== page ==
Wednesday Workshop – Monetising Digital Platforms

Posted on: Wednesday 30 June 2010 3:12pm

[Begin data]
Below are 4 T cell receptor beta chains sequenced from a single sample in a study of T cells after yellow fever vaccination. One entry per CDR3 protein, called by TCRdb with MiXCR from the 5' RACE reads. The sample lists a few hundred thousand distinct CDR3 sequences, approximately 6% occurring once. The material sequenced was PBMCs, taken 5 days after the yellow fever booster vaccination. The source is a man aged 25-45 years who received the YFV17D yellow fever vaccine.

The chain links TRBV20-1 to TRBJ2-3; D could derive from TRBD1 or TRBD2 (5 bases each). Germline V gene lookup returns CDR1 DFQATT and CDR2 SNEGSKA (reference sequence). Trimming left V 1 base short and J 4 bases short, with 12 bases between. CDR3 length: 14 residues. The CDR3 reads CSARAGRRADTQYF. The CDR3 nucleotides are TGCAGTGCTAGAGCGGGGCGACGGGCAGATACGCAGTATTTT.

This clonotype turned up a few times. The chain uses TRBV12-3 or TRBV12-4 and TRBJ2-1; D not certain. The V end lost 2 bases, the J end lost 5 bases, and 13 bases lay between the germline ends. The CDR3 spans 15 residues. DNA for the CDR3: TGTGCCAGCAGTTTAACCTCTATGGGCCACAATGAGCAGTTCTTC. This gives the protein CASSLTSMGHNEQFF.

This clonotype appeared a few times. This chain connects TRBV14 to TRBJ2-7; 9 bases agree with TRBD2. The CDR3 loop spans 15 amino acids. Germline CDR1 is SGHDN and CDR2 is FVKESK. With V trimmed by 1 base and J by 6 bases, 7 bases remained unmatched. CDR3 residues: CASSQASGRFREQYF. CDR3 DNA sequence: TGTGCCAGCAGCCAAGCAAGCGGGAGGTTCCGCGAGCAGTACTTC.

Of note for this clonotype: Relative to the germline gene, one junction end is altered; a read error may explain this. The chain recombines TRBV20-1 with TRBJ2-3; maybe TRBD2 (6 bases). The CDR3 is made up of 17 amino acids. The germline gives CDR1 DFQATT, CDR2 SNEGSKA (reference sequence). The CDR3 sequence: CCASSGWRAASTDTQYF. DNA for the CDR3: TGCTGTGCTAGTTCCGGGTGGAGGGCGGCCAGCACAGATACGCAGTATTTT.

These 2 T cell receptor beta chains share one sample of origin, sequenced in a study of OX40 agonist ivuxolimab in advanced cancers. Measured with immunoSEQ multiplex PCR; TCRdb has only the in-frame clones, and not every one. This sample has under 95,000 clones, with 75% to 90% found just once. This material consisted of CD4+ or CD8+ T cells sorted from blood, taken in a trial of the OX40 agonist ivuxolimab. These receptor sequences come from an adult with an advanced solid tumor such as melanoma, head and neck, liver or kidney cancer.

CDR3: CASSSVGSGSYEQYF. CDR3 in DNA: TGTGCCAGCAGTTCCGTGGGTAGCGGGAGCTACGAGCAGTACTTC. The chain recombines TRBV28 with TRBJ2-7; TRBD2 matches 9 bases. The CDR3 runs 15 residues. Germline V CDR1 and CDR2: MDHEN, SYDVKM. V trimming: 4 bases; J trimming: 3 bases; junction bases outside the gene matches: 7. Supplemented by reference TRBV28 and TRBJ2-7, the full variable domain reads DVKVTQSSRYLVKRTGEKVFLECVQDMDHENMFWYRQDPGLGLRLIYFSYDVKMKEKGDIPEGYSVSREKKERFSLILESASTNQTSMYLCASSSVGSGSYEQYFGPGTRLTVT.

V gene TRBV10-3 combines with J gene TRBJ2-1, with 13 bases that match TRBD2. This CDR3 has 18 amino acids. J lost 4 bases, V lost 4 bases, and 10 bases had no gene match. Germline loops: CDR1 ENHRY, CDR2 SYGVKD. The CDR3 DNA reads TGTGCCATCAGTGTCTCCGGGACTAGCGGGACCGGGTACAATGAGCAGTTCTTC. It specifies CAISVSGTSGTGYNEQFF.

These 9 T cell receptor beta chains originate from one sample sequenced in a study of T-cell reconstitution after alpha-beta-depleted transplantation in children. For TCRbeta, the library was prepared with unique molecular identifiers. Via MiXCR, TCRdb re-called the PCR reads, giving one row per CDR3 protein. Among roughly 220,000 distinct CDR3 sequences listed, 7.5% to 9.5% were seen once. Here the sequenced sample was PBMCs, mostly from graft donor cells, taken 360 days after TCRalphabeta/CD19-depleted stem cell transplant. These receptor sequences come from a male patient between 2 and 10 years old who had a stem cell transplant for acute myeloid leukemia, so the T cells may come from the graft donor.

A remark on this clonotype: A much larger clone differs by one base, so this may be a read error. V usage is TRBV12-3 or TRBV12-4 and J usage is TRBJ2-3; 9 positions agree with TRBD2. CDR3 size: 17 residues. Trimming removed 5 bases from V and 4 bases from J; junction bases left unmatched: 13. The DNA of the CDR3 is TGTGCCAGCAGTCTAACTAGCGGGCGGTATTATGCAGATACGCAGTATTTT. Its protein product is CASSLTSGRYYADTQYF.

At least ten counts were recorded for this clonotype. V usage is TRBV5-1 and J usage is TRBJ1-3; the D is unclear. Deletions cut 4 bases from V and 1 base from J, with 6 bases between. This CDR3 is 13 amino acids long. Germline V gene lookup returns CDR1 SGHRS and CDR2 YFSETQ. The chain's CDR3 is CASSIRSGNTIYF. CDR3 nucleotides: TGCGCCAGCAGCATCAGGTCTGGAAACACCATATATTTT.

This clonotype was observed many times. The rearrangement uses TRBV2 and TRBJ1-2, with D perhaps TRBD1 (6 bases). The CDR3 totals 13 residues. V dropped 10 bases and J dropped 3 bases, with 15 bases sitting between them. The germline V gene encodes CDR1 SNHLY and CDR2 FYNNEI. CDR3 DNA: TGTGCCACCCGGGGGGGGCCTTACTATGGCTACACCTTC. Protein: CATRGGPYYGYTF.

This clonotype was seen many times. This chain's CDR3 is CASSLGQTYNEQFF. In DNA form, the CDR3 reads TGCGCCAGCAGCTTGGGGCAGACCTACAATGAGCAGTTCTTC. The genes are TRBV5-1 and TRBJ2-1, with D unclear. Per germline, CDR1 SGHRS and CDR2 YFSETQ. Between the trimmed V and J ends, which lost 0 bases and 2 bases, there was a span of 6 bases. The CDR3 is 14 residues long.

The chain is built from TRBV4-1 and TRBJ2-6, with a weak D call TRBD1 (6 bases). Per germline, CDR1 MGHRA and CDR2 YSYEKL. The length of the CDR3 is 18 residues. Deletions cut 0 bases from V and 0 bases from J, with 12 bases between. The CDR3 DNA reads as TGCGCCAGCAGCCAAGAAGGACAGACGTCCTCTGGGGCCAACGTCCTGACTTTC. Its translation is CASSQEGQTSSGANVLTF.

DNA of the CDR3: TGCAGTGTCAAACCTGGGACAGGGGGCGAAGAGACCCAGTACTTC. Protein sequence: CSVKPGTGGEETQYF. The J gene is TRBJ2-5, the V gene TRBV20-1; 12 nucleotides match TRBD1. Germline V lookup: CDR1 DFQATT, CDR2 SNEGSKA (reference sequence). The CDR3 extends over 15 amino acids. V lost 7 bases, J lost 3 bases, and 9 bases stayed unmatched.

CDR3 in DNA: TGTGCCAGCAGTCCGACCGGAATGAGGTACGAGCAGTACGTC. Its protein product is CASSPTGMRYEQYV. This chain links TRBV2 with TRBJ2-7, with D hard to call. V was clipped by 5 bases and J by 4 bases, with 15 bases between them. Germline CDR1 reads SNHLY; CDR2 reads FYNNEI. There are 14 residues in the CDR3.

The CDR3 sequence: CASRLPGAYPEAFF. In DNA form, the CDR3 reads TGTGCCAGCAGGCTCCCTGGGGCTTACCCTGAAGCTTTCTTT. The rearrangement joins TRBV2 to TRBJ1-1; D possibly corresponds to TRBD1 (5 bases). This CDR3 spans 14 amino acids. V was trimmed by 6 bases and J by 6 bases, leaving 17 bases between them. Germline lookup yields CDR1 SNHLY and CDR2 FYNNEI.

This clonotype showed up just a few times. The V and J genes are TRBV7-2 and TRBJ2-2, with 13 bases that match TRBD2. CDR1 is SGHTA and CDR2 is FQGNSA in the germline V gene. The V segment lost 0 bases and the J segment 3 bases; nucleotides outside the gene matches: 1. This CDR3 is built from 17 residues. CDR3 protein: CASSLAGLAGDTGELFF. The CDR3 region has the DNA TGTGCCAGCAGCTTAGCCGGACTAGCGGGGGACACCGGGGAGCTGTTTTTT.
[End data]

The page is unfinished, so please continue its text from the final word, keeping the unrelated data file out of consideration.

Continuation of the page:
Focusing on revenue generation and opportunities in cross-media exploitation, the workshop will offer case-studies of specific projects, and then examine how concepts can be developed with monetisation in mind.   Hosts: Peter Cowley, Digital media consultant & former MD of Digital Media, Endemol UK Justin Judd, MD, i-Rights How can we make money from digital platforms? Well, according to Justin and Peter, to answer this we need to think back to the dot.com boom. It was the start of the digital era as a mass proposition. The players that have emerged in the last few years are those who have embraced this notion: Google, Apple, eBay, I-Tunes, Facebook. These are all true digital brands. In terms of Children’s media, Club Penguin and Habbo Hotel have also applied these points. Despite the latter two examples, the speakers stressed that making money from digital platforms and rights is an immature business, especially in children’s media as there are very few examples and case studies, however it’s important to understand the dynamics. Audiences are heavily fragmented, but can now be reached via social media and hyper-syndication. Multi-platform/360 degree commissioning is about choosing the right platforms for the right idea and involves broadcasters using branded social media sites as an extension of their own sites. The CBBC programme ‘Horrible Histories’ was cited as a great example of this. The BBC was also given as an example of a broadcaster that developed specific frameworks for New Media, helping indies retain and control rights for new media ideas. Producers are in a better position to reuse their IP to make more money. Another example of Multi-platform commissioning is Konka Media’s work for BBC Switch – a programme called ‘The Well’. This was a hybrid TV drama that was also developed into an online game. It can often lead to complicated scenarios. For TV dramas only, producers usually license the Broadcaster for 5 years and in any selling of international rights after this period, the producer keeps 85% and broadcaster keeps 15%. For digital only platforms, the producer-broadcaster split is usually 50:50. But with hybrid programmes, it isn’t so clear-cut and frameworks don’t always work. All in all, a great workshop that ended with some digital predictions for the year ahead including; A rise in on-demand for catching up and viewing archives. Look out for devices like Canvas (a freeview box with a broadband cable that allows viewers to choose apps) and Google’s soon to be launched Google TV. More portable Devices and 3D programmes, animations and films, an increase in social gaming, such as ‘Farmville’ and ‘Nashville’ on Facebook and the return of paid/subscribed services. And an increase in an ‘experience economy where consumers are willing to pay for experiences over product e.g music singles hold low value in contrast to live music events/festivals.

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